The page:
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 Recording of the Week  George Hurst

At first I was in two minds about writing this newsletter as, although I personally held the conductor George Hurst (who recently passed away at the age of 86) in the highest possible regard, he wasn’t really a household name to most people. But then I decided that that actually gave me even more reason to talk about him this week. He had a profound and life-changing influence on my musical development, and countless others also, and many of the most important things I know and understand about music I learnt from George.

Born in Edinburgh, Scotland, in 1926 to Romanian and Russian parents, he was sent to Canada on the outbreak of the Second World War, and continued his musical studies there. He became professor of composition at the Peabody Institute in Baltimore at the age of 21, and whilst in America also worked and studied with Pierre Monteux.

George Hurst
George Hurst

He was persuaded by the pianist Dame Myra Hess to return to Britain in the 1950s and there basically remained for the rest of his life. Although he conducted all the major British orchestras, it was the BBC Northern Orchestra (now the BBC Philharmonic), where he was principal conductor from 1958-1968, where he really built his reputation (and that of the orchestra). Then from 1968 he was artistic adviser to the Bournemouth Symphony Orchestra and its chamber offshoot the Bournemouth Sinfonietta, which he was instrumental in founding.

Equally important to George though was his teaching and nurturing of young conductors and musicians, and it is in this area that his legacy will live on for generations to come. He gave masterclasses at the Canford Summer School in Dorset for fifty years, and these combined with termly visits to the Royal Academy of Music in London and the trainee conductor schemes that were active during his years in Manchester and Bournemouth, make it hard to find a conductor emerging in the UK in last thirty years who hasn’t passed through his hands at some point. Simon Rattle, Andrew Davis and John Eliot Gardiner are just three household names and Rattle later said that it was George’s performance of Mahler's Resurrection Symphony in 1966 (when Rattle was aged just 11) that turned his head to conducting in the first place.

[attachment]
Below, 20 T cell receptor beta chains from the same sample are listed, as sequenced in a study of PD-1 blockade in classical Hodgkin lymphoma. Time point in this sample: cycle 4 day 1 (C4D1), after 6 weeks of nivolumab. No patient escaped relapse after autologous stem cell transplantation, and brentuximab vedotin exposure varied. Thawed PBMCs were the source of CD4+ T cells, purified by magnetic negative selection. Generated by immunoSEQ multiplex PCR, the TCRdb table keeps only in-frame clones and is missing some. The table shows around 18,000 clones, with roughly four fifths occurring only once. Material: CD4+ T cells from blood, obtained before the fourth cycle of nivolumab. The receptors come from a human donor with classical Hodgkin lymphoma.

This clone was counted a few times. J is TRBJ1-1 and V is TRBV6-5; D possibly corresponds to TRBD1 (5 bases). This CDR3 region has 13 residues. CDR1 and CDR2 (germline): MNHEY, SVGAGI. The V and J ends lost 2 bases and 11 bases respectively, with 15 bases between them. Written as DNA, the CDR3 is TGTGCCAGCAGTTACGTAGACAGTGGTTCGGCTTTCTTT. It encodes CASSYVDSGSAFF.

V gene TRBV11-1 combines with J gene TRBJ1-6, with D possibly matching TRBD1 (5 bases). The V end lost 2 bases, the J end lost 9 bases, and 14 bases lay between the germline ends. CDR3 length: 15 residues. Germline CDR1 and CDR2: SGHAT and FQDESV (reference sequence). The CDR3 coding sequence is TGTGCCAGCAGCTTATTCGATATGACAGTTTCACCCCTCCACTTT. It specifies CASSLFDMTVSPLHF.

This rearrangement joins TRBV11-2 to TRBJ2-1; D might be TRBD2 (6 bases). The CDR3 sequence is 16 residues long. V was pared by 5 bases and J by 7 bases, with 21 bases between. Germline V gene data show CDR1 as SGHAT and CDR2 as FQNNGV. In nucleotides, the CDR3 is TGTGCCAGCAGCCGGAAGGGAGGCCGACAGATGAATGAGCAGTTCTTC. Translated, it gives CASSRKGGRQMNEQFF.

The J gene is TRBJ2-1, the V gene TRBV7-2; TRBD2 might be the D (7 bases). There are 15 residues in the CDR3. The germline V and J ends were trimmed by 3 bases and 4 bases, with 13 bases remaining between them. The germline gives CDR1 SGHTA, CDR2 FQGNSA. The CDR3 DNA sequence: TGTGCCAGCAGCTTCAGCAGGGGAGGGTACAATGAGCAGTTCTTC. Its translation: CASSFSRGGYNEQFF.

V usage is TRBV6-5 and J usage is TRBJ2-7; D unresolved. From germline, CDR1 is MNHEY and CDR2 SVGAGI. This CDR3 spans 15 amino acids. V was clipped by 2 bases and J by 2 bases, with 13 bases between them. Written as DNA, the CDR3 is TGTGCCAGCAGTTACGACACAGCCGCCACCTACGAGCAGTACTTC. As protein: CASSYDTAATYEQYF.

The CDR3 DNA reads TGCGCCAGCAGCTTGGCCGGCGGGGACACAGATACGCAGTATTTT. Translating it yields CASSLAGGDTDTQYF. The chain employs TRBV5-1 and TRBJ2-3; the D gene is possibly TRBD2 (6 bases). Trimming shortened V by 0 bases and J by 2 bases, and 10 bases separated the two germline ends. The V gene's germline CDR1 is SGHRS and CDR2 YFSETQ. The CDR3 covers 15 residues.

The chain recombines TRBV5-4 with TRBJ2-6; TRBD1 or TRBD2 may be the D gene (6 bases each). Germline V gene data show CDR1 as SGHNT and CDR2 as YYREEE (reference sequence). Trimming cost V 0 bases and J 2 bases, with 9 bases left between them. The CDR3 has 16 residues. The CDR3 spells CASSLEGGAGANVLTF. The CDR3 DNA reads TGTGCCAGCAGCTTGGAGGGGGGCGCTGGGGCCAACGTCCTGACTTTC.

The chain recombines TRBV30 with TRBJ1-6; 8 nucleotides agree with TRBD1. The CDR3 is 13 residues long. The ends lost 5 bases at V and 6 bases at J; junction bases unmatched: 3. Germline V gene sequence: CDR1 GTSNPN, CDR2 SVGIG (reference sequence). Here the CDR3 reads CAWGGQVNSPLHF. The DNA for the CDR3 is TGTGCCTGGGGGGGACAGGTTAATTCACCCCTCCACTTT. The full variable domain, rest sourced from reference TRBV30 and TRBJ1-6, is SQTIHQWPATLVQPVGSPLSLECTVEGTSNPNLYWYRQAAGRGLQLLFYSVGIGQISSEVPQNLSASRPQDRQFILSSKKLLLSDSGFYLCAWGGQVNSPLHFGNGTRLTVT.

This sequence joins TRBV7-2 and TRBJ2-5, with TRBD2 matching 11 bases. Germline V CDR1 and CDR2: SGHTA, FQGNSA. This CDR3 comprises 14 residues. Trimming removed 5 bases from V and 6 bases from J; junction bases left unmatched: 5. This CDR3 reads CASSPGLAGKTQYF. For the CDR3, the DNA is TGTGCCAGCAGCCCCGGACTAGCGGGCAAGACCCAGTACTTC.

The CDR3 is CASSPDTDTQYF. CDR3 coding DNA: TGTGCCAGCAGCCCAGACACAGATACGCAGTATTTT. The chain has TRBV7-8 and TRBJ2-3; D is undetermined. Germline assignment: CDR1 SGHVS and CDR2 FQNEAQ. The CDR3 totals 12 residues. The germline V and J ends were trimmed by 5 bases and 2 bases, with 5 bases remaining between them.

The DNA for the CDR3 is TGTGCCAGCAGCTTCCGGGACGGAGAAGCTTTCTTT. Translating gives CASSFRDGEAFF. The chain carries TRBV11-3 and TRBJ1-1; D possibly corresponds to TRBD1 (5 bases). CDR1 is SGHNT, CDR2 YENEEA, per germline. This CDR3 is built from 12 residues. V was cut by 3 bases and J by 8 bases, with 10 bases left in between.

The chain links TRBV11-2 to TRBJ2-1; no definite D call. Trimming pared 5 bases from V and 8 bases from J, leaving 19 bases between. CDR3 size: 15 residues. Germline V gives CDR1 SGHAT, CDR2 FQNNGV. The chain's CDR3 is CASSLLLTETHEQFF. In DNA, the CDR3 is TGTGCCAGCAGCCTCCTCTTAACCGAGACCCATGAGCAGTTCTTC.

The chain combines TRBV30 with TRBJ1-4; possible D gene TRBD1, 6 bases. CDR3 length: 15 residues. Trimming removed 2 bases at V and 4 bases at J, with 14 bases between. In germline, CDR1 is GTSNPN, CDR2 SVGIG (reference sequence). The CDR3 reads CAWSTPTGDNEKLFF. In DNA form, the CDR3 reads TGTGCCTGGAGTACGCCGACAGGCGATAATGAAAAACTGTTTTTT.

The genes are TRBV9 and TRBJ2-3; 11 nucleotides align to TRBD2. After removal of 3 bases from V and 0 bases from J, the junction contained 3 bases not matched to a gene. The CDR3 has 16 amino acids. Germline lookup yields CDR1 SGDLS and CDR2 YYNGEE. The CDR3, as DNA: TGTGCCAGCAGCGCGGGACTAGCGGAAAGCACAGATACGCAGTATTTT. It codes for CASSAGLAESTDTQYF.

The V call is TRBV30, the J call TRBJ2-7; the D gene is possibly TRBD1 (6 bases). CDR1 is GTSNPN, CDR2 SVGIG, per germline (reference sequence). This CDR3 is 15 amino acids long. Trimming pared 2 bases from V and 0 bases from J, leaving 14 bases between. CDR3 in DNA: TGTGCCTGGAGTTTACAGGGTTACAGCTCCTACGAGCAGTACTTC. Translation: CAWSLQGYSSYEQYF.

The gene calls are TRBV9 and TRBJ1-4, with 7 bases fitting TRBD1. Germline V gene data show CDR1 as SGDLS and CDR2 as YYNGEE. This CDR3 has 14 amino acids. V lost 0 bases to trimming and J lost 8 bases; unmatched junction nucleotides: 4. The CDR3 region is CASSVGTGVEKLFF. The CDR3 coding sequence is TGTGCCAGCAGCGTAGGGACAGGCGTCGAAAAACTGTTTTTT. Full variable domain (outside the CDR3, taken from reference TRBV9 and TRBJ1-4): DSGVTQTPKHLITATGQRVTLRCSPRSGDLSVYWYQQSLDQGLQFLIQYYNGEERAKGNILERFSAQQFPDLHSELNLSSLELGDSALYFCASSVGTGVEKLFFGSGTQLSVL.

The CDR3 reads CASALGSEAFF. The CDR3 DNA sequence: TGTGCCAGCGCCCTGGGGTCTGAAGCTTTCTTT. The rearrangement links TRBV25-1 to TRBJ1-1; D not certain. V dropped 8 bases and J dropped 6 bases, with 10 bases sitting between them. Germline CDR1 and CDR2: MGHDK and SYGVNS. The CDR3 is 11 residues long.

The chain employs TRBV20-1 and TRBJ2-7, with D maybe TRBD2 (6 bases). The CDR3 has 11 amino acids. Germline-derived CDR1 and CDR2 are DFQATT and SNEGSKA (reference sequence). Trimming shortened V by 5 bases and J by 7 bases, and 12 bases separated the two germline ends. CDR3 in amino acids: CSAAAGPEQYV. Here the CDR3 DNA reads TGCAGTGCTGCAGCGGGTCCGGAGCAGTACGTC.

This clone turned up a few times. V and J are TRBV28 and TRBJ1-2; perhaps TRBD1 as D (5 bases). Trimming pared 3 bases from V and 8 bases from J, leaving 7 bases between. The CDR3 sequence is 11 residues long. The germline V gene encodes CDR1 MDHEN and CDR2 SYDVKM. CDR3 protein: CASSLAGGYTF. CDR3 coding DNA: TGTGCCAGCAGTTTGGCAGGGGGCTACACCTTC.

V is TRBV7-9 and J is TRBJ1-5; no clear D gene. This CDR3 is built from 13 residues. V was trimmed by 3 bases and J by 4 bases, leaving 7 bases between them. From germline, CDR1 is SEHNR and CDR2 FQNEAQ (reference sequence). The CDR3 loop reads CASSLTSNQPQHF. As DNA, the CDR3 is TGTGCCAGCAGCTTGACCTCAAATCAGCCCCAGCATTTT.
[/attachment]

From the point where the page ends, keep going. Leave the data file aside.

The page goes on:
I attended George’s classes at Canford four years running in the late 1990s, and found the experience utterly inspiring. He was a tough teacher and his criticisms when you’re on the podium could be fierce and leave you close to tears, but his passion and total conviction to the music made it all worthwhile. The ‘traditions’ were hugely important to him, and he often made reference back to his teacher (Monteux) and the direct line back to Brahms, Berlioz and others. We worked through eight or ten set works a year, but the lessons and musical principles went far beyond those: things like what Mozart ‘meant’ by putting dots above the notes, what Beethoven meant by the term dolce, how Wagner’s concept of ‘melos’ affected other composers, and indeed where Wagner got it from in the first place.

His baton technique was mesmerising – in many ways very simple and elegant, but with so many subtle variations he could show every aspect and character of the score through what he did. This may sound an obvious thing for a conductor to do, but believe me there are plenty around today who really can’t, and only get what they want by stopping and asking for it in rehearsals. Through him I really understood how much a conductor could affect the very fabric of an orchestra’s sound, and how very different this was to merely ‘inserting’ an interpretation on top of an orchestra.

I spoke to a number of people at his memorial service in Bournemouth last weekend, all with very similar views, and I know throughout the world there are very many people indebted to George as I am. That makes me confident that the musical principles he taught will carry on into the future and be passed from generation to generation.

He never made that many recordings, and they’re not all currently available, but of those that are I would strongly suggest the Elgar First Symphony and the Enigma Variations (coupled with a wonderful In the South), both on Naxos. There must be loads of interesting things sitting in the BBC archives. I’ll see if I can use my connections to get some of them released over the coming years. I owe him so much, that would be the least I could do. Rest in peace George.

Elgar: Symphony No. 1

BBC Philharmonic Orchestra, George Hurst

Available Formats: CD, MP3, CD Quality FLAC

Elgar: Enigma Variations, Op. 36

Bournemouth Symphony Orchestra, George Hurst

Available Formats: CD, MP3, CD Quality FLAC